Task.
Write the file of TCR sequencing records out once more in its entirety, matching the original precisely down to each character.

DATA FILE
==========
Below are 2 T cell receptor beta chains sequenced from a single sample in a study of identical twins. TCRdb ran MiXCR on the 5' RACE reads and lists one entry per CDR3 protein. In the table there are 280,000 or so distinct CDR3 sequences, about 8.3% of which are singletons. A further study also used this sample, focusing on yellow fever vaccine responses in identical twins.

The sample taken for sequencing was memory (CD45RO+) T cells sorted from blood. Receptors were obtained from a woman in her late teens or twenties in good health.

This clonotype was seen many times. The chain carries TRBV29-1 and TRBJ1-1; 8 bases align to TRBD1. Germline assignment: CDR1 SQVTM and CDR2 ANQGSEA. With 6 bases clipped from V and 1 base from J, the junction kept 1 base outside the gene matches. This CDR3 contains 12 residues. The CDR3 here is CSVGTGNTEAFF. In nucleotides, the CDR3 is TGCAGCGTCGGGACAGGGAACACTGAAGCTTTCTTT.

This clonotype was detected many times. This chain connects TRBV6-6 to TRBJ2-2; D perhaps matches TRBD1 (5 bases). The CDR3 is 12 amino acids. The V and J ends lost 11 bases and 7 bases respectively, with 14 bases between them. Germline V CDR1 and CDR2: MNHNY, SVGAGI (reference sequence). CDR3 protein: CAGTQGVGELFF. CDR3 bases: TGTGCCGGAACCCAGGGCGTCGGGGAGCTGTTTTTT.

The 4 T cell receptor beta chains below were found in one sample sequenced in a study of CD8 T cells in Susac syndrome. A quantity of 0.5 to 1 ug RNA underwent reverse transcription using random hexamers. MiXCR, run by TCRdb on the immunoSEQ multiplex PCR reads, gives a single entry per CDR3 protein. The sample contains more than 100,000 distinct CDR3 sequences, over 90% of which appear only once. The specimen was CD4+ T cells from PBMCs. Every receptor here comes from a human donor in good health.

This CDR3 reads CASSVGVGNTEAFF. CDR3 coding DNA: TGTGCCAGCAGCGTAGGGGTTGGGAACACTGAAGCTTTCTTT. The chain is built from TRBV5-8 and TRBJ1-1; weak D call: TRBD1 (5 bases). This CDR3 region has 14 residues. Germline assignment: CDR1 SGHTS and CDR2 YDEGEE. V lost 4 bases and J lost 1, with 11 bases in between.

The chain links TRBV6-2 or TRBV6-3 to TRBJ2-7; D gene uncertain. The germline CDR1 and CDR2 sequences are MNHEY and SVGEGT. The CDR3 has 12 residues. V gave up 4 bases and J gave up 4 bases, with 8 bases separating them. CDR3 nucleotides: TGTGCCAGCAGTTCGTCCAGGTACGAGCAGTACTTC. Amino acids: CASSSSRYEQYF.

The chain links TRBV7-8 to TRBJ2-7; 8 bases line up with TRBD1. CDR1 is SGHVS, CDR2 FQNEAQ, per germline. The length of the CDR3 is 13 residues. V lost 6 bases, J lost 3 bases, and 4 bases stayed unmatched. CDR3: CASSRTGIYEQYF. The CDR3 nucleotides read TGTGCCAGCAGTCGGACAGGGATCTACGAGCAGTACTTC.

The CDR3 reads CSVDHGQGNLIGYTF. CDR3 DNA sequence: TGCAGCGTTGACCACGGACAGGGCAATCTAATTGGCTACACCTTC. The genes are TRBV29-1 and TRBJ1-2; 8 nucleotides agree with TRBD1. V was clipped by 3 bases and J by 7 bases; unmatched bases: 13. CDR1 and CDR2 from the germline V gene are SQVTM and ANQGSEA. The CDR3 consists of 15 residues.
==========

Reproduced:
Below are 2 T cell receptor beta chains sequenced from a single sample in a study of identical twins. TCRdb ran MiXCR on the 5' RACE reads and lists one entry per CDR3 protein. In the table there are 280,000 or so distinct CDR3 sequences, about 8.3% of which are singletons. A further study also used this sample, focusing on yellow fever vaccine responses in identical twins.

The sample taken for sequencing was memory (CD45RO+) T cells sorted from blood. Receptors were obtained from a woman in her late teens or twenties in good health.

This clonotype was seen many times. The chain carries TRBV29-1 and TRBJ1-1; 8 bases align to TRBD1. Germline assignment: CDR1 SQVTM and CDR2 ANQGSEA. With 6 bases clipped from V and 1 base from J, the junction kept 1 base outside the gene matches. This CDR3 contains 12 residues. The CDR3 here is CSVGTGNTEAFF. In nucleotides, the CDR3 is TGCAGCGTCGGGACAGGGAACACTGAAGCTTTCTTT.

This clonotype was detected many times. This chain connects TRBV6-6 to TRBJ2-2; D perhaps matches TRBD1 (5 bases). The CDR3 is 12 amino acids. The V and J ends lost 11 bases and 7 bases respectively, with 14 bases between them. Germline V CDR1 and CDR2: MNHNY, SVGAGI (reference sequence). CDR3 protein: CAGTQGVGELFF. CDR3 bases: TGTGCCGGAACCCAGGGCGTCGGGGAGCTGTTTTTT.

The 4 T cell receptor beta chains below were found in one sample sequenced in a study of CD8 T cells in Susac syndrome. A quantity of 0.5 to 1 ug RNA underwent reverse transcription using random hexamers. MiXCR, run by TCRdb on the immunoSEQ multiplex PCR reads, gives a single entry per CDR3 protein. The sample contains more than 100,000 distinct CDR3 sequences, over 90% of which appear only once. The specimen was CD4+ T cells from PBMCs. Every receptor here comes from a human donor in good health.

This CDR3 reads CASSVGVGNTEAFF. CDR3 coding DNA: TGTGCCAGCAGCGTAGGGGTTGGGAACACTGAAGCTTTCTTT. The chain is built from TRBV5-8 and TRBJ1-1; weak D call: TRBD1 (5 bases). This CDR3 region has 14 residues. Germline assignment: CDR1 SGHTS and CDR2 YDEGEE. V lost 4 bases and J lost 1, with 11 bases in between.

The chain links TRBV6-2 or TRBV6-3 to TRBJ2-7; D gene uncertain. The germline CDR1 and CDR2 sequences are MNHEY and SVGEGT. The CDR3 has 12 residues. V gave up 4 bases and J gave up 4 bases, with 8 bases separating them. CDR3 nucleotides: TGTGCCAGCAGTTCGTCCAGGTACGAGCAGTACTTC. Amino acids: CASSSSRYEQYF.

The chain links TRBV7-8 to TRBJ2-7; 8 bases line up with TRBD1. CDR1 is SGHVS, CDR2 FQNEAQ, per germline. The length of the CDR3 is 13 residues. V lost 6 bases, J lost 3 bases, and 4 bases stayed unmatched. CDR3: CASSRTGIYEQYF. The CDR3 nucleotides read TGTGCCAGCAGTCGGACAGGGATCTACGAGCAGTACTTC.

The CDR3 reads CSVDHGQGNLIGYTF. CDR3 DNA sequence: TGCAGCGTTGACCACGGACAGGGCAATCTAATTGGCTACACCTTC. The genes are TRBV29-1 and TRBJ1-2; 8 nucleotides agree with TRBD1. V was clipped by 3 bases and J by 7 bases; unmatched bases: 13. CDR1 and CDR2 from the germline V gene are SQVTM and ANQGSEA. The CDR3 consists of 15 residues.